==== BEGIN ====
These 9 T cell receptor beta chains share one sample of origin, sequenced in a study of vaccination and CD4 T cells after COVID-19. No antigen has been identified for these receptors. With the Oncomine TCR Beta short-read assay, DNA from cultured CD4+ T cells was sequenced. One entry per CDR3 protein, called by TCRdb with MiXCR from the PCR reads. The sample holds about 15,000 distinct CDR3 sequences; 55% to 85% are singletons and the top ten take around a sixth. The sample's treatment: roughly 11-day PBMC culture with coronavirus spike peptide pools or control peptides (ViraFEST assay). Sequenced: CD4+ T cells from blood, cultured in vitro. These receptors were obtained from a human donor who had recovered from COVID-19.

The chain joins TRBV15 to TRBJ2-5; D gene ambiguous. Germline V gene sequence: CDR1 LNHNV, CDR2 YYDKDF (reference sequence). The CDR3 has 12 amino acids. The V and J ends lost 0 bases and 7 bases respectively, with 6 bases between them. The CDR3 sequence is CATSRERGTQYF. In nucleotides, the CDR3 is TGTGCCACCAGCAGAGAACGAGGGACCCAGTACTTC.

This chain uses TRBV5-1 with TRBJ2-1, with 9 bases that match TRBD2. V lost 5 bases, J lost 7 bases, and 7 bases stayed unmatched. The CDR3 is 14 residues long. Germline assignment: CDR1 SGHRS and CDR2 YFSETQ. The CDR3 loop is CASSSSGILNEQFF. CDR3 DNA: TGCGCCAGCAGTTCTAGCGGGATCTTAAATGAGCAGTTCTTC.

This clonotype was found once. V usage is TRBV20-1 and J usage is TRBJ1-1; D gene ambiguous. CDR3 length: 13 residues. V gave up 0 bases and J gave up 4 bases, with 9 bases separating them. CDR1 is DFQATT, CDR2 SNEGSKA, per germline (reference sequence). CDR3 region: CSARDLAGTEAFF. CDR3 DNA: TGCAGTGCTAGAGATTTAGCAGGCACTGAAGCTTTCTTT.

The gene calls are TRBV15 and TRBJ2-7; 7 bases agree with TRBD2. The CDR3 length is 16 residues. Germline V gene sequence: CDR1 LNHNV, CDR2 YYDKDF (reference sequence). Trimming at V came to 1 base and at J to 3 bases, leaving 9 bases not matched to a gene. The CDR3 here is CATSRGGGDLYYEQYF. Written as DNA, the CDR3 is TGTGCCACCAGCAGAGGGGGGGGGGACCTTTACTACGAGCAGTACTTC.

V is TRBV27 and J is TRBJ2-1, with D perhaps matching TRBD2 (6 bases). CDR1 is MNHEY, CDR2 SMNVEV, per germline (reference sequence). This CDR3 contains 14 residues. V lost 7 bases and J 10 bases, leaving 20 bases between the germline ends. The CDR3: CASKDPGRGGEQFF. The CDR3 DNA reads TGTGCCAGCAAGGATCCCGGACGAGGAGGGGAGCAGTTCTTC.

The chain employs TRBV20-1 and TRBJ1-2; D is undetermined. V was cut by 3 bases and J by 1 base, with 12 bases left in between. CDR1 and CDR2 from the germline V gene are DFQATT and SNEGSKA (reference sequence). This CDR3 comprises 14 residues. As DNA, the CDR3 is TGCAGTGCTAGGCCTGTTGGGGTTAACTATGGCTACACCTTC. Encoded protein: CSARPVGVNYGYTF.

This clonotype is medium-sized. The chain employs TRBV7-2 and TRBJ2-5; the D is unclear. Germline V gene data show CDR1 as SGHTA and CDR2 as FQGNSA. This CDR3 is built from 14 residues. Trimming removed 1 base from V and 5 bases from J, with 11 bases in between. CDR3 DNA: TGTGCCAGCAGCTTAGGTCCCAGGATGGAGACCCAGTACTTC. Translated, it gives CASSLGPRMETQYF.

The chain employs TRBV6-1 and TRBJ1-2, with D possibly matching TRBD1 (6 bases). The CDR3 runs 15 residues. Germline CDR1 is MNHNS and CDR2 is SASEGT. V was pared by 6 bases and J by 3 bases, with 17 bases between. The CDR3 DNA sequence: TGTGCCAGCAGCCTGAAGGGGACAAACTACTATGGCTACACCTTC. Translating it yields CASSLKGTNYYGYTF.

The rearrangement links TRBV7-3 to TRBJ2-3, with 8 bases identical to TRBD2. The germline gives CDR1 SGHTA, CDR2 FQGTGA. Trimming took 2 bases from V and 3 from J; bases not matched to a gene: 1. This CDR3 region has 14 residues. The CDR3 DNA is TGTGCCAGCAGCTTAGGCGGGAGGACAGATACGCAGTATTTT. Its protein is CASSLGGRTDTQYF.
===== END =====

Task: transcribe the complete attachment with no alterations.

These 9 T cell receptor beta chains share one sample of origin, sequenced in a study of vaccination and CD4 T cells after COVID-19. No antigen has been identified for these receptors. With the Oncomine TCR Beta short-read assay, DNA from cultured CD4+ T cells was sequenced. One entry per CDR3 protein, called by TCRdb with MiXCR from the PCR reads. The sample holds about 15,000 distinct CDR3 sequences; 55% to 85% are singletons and the top ten take around a sixth. The sample's treatment: roughly 11-day PBMC culture with coronavirus spike peptide pools or control peptides (ViraFEST assay). Sequenced: CD4+ T cells from blood, cultured in vitro. These receptors were obtained from a human donor who had recovered from COVID-19.

The chain joins TRBV15 to TRBJ2-5; D gene ambiguous. Germline V gene sequence: CDR1 LNHNV, CDR2 YYDKDF (reference sequence). The CDR3 has 12 amino acids. The V and J ends lost 0 bases and 7 bases respectively, with 6 bases between them. The CDR3 sequence is CATSRERGTQYF. In nucleotides, the CDR3 is TGTGCCACCAGCAGAGAACGAGGGACCCAGTACTTC.

This chain uses TRBV5-1 with TRBJ2-1, with 9 bases that match TRBD2. V lost 5 bases, J lost 7 bases, and 7 bases stayed unmatched. The CDR3 is 14 residues long. Germline assignment: CDR1 SGHRS and CDR2 YFSETQ. The CDR3 loop is CASSSSGILNEQFF. CDR3 DNA: TGCGCCAGCAGTTCTAGCGGGATCTTAAATGAGCAGTTCTTC.

This clonotype was found once. V usage is TRBV20-1 and J usage is TRBJ1-1; D gene ambiguous. CDR3 length: 13 residues. V gave up 0 bases and J gave up 4 bases, with 9 bases separating them. CDR1 is DFQATT, CDR2 SNEGSKA, per germline (reference sequence). CDR3 region: CSARDLAGTEAFF. CDR3 DNA: TGCAGTGCTAGAGATTTAGCAGGCACTGAAGCTTTCTTT.

The gene calls are TRBV15 and TRBJ2-7; 7 bases agree with TRBD2. The CDR3 length is 16 residues. Germline V gene sequence: CDR1 LNHNV, CDR2 YYDKDF (reference sequence). Trimming at V came to 1 base and at J to 3 bases, leaving 9 bases not matched to a gene. The CDR3 here is CATSRGGGDLYYEQYF. Written as DNA, the CDR3 is TGTGCCACCAGCAGAGGGGGGGGGGACCTTTACTACGAGCAGTACTTC.

V is TRBV27 and J is TRBJ2-1, with D perhaps matching TRBD2 (6 bases). CDR1 is MNHEY, CDR2 SMNVEV, per germline (reference sequence). This CDR3 contains 14 residues. V lost 7 bases and J 10 bases, leaving 20 bases between the germline ends. The CDR3: CASKDPGRGGEQFF. The CDR3 DNA reads TGTGCCAGCAAGGATCCCGGACGAGGAGGGGAGCAGTTCTTC.

The chain employs TRBV20-1 and TRBJ1-2; D is undetermined. V was cut by 3 bases and J by 1 base, with 12 bases left in between. CDR1 and CDR2 from the germline V gene are DFQATT and SNEGSKA (reference sequence). This CDR3 comprises 14 residues. As DNA, the CDR3 is TGCAGTGCTAGGCCTGTTGGGGTTAACTATGGCTACACCTTC. Encoded protein: CSARPVGVNYGYTF.

This clonotype is medium-sized. The chain employs TRBV7-2 and TRBJ2-5; the D is unclear. Germline V gene data show CDR1 as SGHTA and CDR2 as FQGNSA. This CDR3 is built from 14 residues. Trimming removed 1 base from V and 5 bases from J, with 11 bases in between. CDR3 DNA: TGTGCCAGCAGCTTAGGTCCCAGGATGGAGACCCAGTACTTC. Translated, it gives CASSLGPRMETQYF.

The chain employs TRBV6-1 and TRBJ1-2, with D possibly matching TRBD1 (6 bases). The CDR3 runs 15 residues. Germline CDR1 is MNHNS and CDR2 is SASEGT. V was pared by 6 bases and J by 3 bases, with 17 bases between. The CDR3 DNA sequence: TGTGCCAGCAGCCTGAAGGGGACAAACTACTATGGCTACACCTTC. Translating it yields CASSLKGTNYYGYTF.

The rearrangement links TRBV7-3 to TRBJ2-3, with 8 bases identical to TRBD2. The germline gives CDR1 SGHTA, CDR2 FQGTGA. Trimming took 2 bases from V and 3 from J; bases not matched to a gene: 1. This CDR3 region has 14 residues. The CDR3 DNA is TGTGCCAGCAGCTTAGGCGGGAGGACAGATACGCAGTATTTT. Its protein is CASSLGGRTDTQYF.